St Andrew's Church, Roman Road, East Ham,
was another mission church that was planted by the since-lost St
Michael & All Angels Church in Beckton (see links). St Andrew's
was built in 1934 on a site donated by J Stokes & Sons. It was
closed in 1952, and in 1957 it was sold for £450. With the eastern
end of the road now overshadowed by Newham Way, no sign of church
building exists. It seems to have been replaced by new housing which
now exists on the street.
High Street South (Primitive) Methodist Church
lies opposite the entrance to Marlow Road. It originated in 1872
when A G Batten, a workman at Beckton Gas works, first held services
in a house in Mountfield Road. Five years later he invited the
Primitive Methodists to supply preachers. In 1880 a temporary church
was erected on High Street South, replaced by a brick building in
1885. The buildings were thoroughly renovated in 1958 and new
Bonny Downs Baptist Church, Flanders Road,
is on the southern side between Darwell Close (formerly Bonny Downs
Road) and Telham Road. It began with an open air Sunday School in
1897 and then meetings in a private house. In 1900 an empty shop on
the present site was rented and a free church was formed. The
driving force behind these advances, Charles W Howe, became the
church's first pastor. The present building was erected in 1928 and
is still in service.
Kingdom Hall of Jehovah's Witnesses, East
Ham, is on the eastern side of Napier Road, at the very lowest end
with Flanders Playing Fields next to it (on the right here). The
plot was originally given over to light industrial use when this
area was first built up, with a works occupying much of this block.
By 2012, when this photo was taken, a 1943 building still occupied
the main part of the block (on the left here), but it was now closed
and remains so in 2019.
The Roman Catholic Church of St Michael,
East Ham, stands on the northern side of Tilbury Road, with Arthur
Road flanking it on its western side. The eastern side of East Ham
was served from St Mary & St Ethelburga in Barking until 1926,
when this church was built. It was also used as a day school from
the start, and a larger school was soon needed, being added in 1931.
The original building was then used only as the church, but the
present building replaced that in 1959.
St Bartholomew's Church & Centre,
East Ham, lies on the southern side of Barking Road, opposite the
entrance to Ron Leighton Way. The first church building was erected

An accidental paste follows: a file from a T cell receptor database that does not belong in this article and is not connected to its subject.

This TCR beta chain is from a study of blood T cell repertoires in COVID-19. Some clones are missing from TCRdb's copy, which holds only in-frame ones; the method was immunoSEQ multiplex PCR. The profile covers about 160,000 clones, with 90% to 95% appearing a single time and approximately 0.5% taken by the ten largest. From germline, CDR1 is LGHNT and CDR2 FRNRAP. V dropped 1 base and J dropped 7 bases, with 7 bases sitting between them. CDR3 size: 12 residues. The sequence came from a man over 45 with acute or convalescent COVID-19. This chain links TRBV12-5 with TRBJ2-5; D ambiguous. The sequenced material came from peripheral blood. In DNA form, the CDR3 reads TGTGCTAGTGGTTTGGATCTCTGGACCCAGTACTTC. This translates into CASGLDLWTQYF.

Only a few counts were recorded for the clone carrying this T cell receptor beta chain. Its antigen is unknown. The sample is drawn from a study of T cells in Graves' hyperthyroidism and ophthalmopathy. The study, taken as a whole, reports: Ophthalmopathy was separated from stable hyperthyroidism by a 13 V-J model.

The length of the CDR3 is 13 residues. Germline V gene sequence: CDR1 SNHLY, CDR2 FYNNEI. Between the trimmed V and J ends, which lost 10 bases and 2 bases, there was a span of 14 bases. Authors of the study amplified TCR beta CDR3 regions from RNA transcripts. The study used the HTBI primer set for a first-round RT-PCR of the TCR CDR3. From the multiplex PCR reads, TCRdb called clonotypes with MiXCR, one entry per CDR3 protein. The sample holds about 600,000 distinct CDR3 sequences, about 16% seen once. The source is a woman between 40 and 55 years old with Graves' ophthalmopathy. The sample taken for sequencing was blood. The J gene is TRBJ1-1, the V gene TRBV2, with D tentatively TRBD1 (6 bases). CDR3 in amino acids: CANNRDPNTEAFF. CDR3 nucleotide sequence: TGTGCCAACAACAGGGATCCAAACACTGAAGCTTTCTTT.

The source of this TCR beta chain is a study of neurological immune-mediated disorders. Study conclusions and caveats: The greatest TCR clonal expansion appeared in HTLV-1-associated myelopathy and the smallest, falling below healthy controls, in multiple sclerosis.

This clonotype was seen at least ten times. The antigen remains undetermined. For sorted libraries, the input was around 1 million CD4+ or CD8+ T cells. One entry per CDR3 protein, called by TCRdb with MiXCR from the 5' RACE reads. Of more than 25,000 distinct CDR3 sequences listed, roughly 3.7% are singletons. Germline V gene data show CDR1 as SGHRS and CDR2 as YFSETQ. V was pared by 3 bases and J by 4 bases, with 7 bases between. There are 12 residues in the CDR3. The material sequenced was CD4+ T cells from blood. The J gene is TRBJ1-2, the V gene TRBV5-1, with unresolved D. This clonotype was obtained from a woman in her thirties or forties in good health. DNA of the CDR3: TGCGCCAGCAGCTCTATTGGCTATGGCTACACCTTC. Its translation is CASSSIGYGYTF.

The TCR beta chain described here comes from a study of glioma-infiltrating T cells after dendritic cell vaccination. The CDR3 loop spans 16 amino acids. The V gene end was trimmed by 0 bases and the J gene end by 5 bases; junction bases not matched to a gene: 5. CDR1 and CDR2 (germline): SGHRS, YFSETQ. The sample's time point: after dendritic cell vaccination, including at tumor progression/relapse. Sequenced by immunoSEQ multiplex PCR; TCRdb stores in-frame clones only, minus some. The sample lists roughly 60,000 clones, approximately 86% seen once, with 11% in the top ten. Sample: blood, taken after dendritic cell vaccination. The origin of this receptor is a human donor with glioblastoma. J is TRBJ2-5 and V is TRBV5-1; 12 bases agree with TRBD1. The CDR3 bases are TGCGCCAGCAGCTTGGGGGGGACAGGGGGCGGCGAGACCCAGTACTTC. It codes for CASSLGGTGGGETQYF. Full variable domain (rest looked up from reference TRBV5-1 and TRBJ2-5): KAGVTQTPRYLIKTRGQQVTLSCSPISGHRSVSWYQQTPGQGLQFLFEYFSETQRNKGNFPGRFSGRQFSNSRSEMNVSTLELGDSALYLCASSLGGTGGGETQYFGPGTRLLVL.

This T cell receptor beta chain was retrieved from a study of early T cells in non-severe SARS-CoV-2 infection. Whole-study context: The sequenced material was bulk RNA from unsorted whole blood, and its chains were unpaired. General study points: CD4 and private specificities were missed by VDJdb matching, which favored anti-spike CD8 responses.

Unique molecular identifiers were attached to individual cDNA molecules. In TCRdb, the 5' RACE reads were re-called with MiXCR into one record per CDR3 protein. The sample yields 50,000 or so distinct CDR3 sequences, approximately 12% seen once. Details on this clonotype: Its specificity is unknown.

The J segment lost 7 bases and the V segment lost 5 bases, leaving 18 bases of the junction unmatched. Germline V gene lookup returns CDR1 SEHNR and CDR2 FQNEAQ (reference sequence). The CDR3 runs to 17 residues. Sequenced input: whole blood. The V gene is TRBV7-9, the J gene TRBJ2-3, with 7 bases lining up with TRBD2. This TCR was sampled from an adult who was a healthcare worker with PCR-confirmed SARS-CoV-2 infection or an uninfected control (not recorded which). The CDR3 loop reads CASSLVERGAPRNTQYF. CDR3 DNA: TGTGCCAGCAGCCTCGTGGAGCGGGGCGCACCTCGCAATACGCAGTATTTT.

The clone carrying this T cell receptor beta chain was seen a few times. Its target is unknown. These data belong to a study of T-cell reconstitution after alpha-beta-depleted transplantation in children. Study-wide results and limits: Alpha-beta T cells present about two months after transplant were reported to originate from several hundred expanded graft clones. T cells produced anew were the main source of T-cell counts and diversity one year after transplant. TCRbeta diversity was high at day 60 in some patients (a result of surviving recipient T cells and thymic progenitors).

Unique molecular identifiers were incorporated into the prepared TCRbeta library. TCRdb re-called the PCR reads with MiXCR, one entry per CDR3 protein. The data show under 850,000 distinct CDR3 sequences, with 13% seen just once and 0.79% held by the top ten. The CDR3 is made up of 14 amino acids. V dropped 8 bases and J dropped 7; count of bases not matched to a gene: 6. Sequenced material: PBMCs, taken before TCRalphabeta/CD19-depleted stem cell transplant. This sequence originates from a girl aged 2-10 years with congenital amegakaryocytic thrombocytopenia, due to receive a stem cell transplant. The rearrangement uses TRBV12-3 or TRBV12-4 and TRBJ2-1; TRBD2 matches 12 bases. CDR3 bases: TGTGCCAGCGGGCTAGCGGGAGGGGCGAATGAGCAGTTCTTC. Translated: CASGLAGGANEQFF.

in 1902 to replace St John the Baptist, High Street North (see
below). It was an enormous, aisled, red brick structure, designed
in the Gothic style which dominated the area. Bombed in 1941, this
photo shows a service being conducted in the ruined shell of the
building on 25 August 1946.
Despite the wartime damage, the church was
rebuilt and was reconsecrated in 1953. It had never been used to
full capacity on a regular basis, however, and with people now
moving out into the suburbs attendances declined. The church,
expensive to maintain, was demolished in 1974 in favour of the
building of a resource for the whole community - a 'People's
Church'. The new build included church, community centre, doctor's
surgery, and flats for older people.
East Ham Methodist Church (Central Hall)
stood on the southern side of Barking Road, behind the town hall.
Its origins lay in Kelly Road Church, an iron structure
erected around 1870 on what is now Market Street - two streets to
the south of Barking Road. A brick church here on Barking Road
replaced it in 1880 and central hall replaced that in 1906. This
was demolished in 1969. Still under construction here in 2013, its
replacement turned out to be East Ham Library.
The Church of St John the Baptist, East
Ham. stood at the south-west corner of High Street North and St
John's Road, flanking the camera to the right in this view which
looks east from St John's Road. It was built in 1866 as a
chapel-of-ease to St Mary Plaistow. It was a flint cruciform
building with stone dressings in a late-thirteenth century style.
In 1902, when St Bartholomew was built (above), this became a church
hall. It was demolished in 1925 and is now a car park.
Wakefield Street Congregational Church
began in the Holme Road Assembly Room mission (1886). In 1890
Stamford Road Church was built, an iron structure two streets
north of Wakefield Street. In 1901 a large brick church opened on
the current site on the southern side of Wakefield Street, now
surrounded by the main shopping area. This was destroyed by bombing
and the present building replaced it in 1957, later as Pilgrims
Way Church Congregational & Methodist.
Nine photos on this page by P L Kessler, and
one kindly contributed by the London Borough of Newham.